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Steven Matz ineffective but healthy in spring debut

Mets' Steven Matz throws in the first inning

Mets' Steven Matz throws in the first inning against the Houston Astros, Tuesday, Feb. 27, 2018, in Port St. Lucie, Fla. Credit: AP / Jeff Roberson

PORT ST. LUCIE, Fla. — Steven Matz wasn’t exactly sure what happened. After cruising through a scoreless first inning Tuesday, including a strikeout of the Astros’ Jake Marisnick, Matz looked lost in the second, when he didn’t record an out and allowed five runs in the Mets’ 8-2 loss at First Data Field.

After two singles and a pair of walks — one that forced in a run — Max Stassi punched an 0-and-2 curve into rightfield for a two-run single that ended Matz’s Grapefruit League debut.

“He’s looked good this spring,” Mickey Callaway said. “His mechanics just got away from him a tad that inning. He was probably a little tired.”

But as the Mets sort out a handful of camp injuries, there is one positive for Matz to take away from an otherwise gloomy outing. He’s not on their growing list of medical updates, which for him is a refreshing change.

“It’s frustrating,” Matz said. “But it’s February and this is the best I’ve felt in spring training in a long time — physically.”

Matz has worked with new pitching coach Dave Eiland to try to speed up his arm action rather than drag it through his delivery, a past mechanical flaw that may have led to his alarming number of injuries. His season ended last August following surgery to relocate the ulnar nerve in his left elbow — Jacob deGrom had the same procedure in 2016 — so Matz is pleased to be pitching pain-free for the first time in a while.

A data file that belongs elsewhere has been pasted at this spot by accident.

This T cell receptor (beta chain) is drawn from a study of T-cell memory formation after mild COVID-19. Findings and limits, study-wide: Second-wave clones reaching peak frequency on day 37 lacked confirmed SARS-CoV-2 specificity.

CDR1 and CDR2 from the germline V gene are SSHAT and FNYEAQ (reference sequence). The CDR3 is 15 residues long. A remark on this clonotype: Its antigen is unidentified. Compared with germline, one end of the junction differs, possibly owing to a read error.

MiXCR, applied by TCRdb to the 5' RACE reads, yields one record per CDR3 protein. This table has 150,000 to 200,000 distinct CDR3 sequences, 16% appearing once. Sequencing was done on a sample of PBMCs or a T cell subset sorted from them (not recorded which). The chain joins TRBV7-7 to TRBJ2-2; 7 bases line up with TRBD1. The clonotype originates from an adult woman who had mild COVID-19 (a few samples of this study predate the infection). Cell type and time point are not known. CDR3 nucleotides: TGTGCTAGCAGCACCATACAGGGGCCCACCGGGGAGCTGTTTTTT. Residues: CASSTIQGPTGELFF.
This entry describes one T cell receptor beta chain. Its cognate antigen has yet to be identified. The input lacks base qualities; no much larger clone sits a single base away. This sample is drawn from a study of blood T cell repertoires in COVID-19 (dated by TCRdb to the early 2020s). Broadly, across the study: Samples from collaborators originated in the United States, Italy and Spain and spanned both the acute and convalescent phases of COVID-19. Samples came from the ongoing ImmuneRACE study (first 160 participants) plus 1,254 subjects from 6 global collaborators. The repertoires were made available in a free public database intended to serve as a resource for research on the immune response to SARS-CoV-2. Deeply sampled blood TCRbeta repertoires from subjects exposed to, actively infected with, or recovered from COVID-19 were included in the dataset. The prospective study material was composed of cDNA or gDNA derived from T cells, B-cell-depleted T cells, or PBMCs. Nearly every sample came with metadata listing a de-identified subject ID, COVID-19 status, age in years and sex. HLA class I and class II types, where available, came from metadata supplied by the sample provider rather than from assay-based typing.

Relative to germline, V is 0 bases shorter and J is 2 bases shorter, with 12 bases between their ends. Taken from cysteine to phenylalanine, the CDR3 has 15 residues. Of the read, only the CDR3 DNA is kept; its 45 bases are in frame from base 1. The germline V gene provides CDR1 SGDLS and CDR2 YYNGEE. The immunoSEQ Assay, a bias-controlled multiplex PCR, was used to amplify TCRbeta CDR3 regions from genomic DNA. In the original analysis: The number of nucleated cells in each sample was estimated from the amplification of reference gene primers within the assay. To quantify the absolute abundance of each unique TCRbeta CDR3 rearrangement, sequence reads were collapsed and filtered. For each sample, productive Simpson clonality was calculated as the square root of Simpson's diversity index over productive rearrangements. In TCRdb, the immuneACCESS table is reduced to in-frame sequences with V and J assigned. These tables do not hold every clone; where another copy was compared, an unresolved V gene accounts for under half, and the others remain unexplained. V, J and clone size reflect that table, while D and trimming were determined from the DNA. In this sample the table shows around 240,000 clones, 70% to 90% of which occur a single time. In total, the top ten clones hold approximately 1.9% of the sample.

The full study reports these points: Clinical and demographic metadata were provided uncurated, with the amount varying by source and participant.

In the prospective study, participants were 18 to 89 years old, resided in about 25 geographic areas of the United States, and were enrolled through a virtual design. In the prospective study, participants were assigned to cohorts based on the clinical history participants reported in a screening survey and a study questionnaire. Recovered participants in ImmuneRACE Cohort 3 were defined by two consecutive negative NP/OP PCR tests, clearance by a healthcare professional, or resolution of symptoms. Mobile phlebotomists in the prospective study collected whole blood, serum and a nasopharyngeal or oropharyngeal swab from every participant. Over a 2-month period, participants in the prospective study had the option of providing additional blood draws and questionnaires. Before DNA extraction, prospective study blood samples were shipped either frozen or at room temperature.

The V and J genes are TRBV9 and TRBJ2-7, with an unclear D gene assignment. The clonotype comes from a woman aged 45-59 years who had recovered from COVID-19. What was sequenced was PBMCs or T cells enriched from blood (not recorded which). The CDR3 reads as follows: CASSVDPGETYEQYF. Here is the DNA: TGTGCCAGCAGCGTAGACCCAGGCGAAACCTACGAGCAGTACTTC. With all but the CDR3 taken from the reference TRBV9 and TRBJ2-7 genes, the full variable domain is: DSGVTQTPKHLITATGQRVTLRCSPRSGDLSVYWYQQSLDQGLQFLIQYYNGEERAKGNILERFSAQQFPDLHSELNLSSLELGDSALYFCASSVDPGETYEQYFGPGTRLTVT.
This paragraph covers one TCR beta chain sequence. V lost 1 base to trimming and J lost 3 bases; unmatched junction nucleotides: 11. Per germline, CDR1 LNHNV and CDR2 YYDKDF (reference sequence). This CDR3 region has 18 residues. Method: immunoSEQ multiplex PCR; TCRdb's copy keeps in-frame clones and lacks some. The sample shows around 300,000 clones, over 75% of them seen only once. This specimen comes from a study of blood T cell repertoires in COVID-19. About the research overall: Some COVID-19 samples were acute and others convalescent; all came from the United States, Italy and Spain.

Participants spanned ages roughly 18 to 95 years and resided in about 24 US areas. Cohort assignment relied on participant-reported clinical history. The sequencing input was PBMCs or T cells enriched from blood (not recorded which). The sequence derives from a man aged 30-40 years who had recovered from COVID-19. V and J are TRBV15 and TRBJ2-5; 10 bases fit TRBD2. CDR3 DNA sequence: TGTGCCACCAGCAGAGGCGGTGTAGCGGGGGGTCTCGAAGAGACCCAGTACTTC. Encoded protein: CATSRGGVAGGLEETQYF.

Now it’s just a matter of ironing out his issues from the stretch — Matz emphasized the two walks as the unraveling point — without really knowing where he went wrong.

“It’s hard to say,” Matz said. “At this point, I feel healthy and feel good, so I’ll build off that.”

Bruce is loose

Jay Bruce, sidelined the first four games by plantar fasciitis, was the DH and singled in his first at-bat, temporarily putting any foot worries to rest.

“Yeah, it went fine,” Bruce said. “It’s progress for sure. We’ll continue to chip away with it and continue to get ready. I’m not in any rush, though. It’s February still.”

Bruce is aiming for Thursday to play rightfield, under the assumption that his heel-maintenance program remains effective. “I think it’s going to be a housekeeping deal,” he said. “I have to be proactive.”

Tebow’s time

Tim Tebow, who sprained his left ankle on a sprinkler head last week, entered as a pinch hitter Tuesday but went hitless in two at-bats. Tebow didn’t swing at any of the five pitches when he struck out in the sixth. In the eighth, he flied out to left, narrowly missing with the barrel.

“If he squares that up, it’s a homer,” Callaway said. “There’s a lot of intrigue with him because of his power. The ballpark comes alive. The people start cheering, the phones come out.”

As for that incriminating sprinkler head, Callaway said the grounds crew made sure to fill in the potholes on that back field, hopefully preventing any more similar injuries.

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